I ran across a startling deed recently. In the May 1927 record, Monroe and Robert B. Warren, of Washington, DC, sell land to Harry E. Mockbee. After the typical legal language comes this (click to enlarge):

1927 deed

1927 deed

“…Subject to the further covenant that said land and premises shall never be rented, leased, sold, transferred or conveyed unto or in trust for or occupied by any negro or colored person or any person of negro extraction.”

This is the first time I’ve come across a racial covenant, a product of Jim Crow segregation laws that flourished across the country. A racial covenant is defined as a legally enforceable contract imposed in a deed upon the buyer of the property.

Recommended Books

I knew a little about the history from a few books: Not in My Neighborhood, by Antero Pietila (focusing on Baltimore) and Family Properties, by Beryl Satter (focusing on Chicago).

They were frequently used against African-Americans and Jewish people and others deemed “undesirable.”

The play  A Raisin in the Sun portrays a black family attempting to move into a white neighborhood.

But an even better introduction to the topic can be found in the 2004 National Book Award Winner, Arc of Justice: A Saga of Race, Civil Rights, and Murder in the Jazz Age, by Kevin Boyle.

The book tells the riveting true story of Dr. Ossian Sweet, whose purchase of a home in Detroit in 1925 resulted in attack by a white mob.

If you read any book on this subject, read this one first. You will not put it down, especially since the author does such a beautiful job with Ossian’s history.

A Brief History

Initially, covenants became popular in response to the large migration of Southern blacks to Northern cities. States and localities responded by creating laws that segregated cities by race. In a 1926 case, Corrigan v. Buckley, the U.S. Supreme Court tacitly affirmed the legality of these covenants. Their use skyrocketed.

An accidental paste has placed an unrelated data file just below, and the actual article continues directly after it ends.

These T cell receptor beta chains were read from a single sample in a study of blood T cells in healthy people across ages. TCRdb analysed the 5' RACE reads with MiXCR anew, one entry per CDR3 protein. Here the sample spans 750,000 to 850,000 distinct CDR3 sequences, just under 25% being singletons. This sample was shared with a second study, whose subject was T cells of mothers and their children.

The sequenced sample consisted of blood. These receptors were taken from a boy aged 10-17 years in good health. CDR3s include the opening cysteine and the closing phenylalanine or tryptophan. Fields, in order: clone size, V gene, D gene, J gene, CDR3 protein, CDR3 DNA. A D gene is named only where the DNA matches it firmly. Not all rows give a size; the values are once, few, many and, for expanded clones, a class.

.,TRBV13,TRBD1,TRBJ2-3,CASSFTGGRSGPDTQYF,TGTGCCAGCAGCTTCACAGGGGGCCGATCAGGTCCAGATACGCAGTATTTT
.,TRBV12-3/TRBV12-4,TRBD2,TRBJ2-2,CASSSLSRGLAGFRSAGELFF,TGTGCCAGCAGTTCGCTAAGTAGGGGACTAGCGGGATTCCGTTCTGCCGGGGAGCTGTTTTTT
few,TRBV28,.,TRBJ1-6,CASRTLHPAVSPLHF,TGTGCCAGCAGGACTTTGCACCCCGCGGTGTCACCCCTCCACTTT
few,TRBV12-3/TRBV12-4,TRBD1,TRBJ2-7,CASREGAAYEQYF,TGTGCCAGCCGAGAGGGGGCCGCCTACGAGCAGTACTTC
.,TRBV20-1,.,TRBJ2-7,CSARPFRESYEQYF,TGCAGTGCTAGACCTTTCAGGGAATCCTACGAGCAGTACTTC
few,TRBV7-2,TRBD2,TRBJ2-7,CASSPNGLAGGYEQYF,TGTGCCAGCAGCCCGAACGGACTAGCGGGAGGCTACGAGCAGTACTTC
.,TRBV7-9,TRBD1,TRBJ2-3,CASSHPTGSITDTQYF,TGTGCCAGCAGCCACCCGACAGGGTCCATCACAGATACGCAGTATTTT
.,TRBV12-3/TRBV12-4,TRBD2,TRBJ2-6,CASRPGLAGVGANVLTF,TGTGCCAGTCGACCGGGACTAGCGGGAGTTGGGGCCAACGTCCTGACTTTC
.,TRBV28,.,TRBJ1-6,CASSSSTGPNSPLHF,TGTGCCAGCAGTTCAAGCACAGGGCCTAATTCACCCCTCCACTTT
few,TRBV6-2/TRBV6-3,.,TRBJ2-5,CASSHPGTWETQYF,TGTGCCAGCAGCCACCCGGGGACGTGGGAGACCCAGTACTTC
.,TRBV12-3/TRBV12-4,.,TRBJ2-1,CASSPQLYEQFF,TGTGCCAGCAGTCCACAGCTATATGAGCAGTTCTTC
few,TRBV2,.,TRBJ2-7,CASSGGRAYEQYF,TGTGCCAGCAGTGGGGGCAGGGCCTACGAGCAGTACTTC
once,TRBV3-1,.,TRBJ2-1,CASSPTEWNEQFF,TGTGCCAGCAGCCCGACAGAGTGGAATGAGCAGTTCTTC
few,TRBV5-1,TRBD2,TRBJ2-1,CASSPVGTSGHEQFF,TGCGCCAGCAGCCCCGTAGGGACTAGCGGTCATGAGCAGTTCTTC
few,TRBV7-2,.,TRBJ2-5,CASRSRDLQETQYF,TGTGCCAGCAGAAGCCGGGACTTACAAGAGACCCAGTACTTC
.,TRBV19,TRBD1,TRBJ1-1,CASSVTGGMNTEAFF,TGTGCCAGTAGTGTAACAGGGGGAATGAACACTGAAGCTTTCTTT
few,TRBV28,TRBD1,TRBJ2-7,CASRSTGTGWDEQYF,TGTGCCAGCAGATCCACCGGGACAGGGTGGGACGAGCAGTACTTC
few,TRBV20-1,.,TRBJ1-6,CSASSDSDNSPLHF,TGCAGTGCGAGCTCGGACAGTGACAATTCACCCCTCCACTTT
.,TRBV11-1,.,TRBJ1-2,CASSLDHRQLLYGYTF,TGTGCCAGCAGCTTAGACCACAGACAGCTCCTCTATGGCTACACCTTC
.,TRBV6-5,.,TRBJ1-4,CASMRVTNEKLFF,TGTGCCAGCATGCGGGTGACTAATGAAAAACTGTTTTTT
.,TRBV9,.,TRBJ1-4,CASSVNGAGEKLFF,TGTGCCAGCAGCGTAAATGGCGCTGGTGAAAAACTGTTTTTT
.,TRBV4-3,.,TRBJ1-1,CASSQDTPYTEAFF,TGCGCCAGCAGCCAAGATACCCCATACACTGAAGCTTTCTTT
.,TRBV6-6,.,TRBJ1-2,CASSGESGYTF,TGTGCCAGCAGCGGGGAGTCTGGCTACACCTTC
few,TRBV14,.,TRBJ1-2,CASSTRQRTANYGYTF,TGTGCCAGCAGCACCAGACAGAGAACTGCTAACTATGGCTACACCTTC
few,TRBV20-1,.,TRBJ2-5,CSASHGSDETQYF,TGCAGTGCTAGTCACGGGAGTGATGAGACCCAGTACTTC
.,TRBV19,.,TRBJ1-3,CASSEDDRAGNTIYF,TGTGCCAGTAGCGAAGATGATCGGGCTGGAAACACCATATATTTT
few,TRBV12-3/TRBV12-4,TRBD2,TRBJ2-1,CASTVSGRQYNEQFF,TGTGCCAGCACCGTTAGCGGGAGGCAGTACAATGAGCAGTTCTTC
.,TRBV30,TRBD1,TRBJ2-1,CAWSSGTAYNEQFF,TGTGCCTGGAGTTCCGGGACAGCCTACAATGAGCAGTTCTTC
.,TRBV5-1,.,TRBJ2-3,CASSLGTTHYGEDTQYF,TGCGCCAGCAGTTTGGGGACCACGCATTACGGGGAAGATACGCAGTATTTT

The result was that blacks could only live in certain “black” areas, whether they could afford to live elsewhere or not. In other words, federal, state and local policy created segregation by race. It was not a natural occurrence.

The Federal Housing Authority institutionalized this racism with their Underwriting Manual. The FHA would not guarantee loans for black families unless they bought in areas marked red in their maps. This began the ugly practice called redlining.

Part of a 1939 LA County redlining map

In 1930, a black man named J.D. Shelly bought property in St. Louis in a neighborhood covered by a racial covenant. He convinced a white owner to sell the property to him anyway. A different neighbor sued, and the case made it to the U.S. Supreme Court.

The resultant ruling, Shelley vs. Kraemer, held that these covenants could not be enforced without violating the 14th Amendment.

However, it only meant that states could not enforce the covenants. People could and did privately continue to make them and voluntarily follow them.

Still, the 1948 Shelley ruling put racial covenants on the road to ending. NAACP lawyers Thurgood Marshall and Charles Hamilton Houston conceived a legal strategy to fight these cases all over the country. Still, their use wasn’t completely outlawed until The 1968 Fair Housing Act .

Missing History

There is so much important history that is left out of the “official” story of America. A generation of people are continuing to come of age without important aspects of US history like this.

The people who placed their lives at risk by challenging the system (like Ossian Sweet) are nothing less than civil rights heroes. There is a historic marker at the house now that you can see here.

One of the beauties of genealogy is the history we learn. Let’s keep learning and sharing others the little-known aspects of American history.

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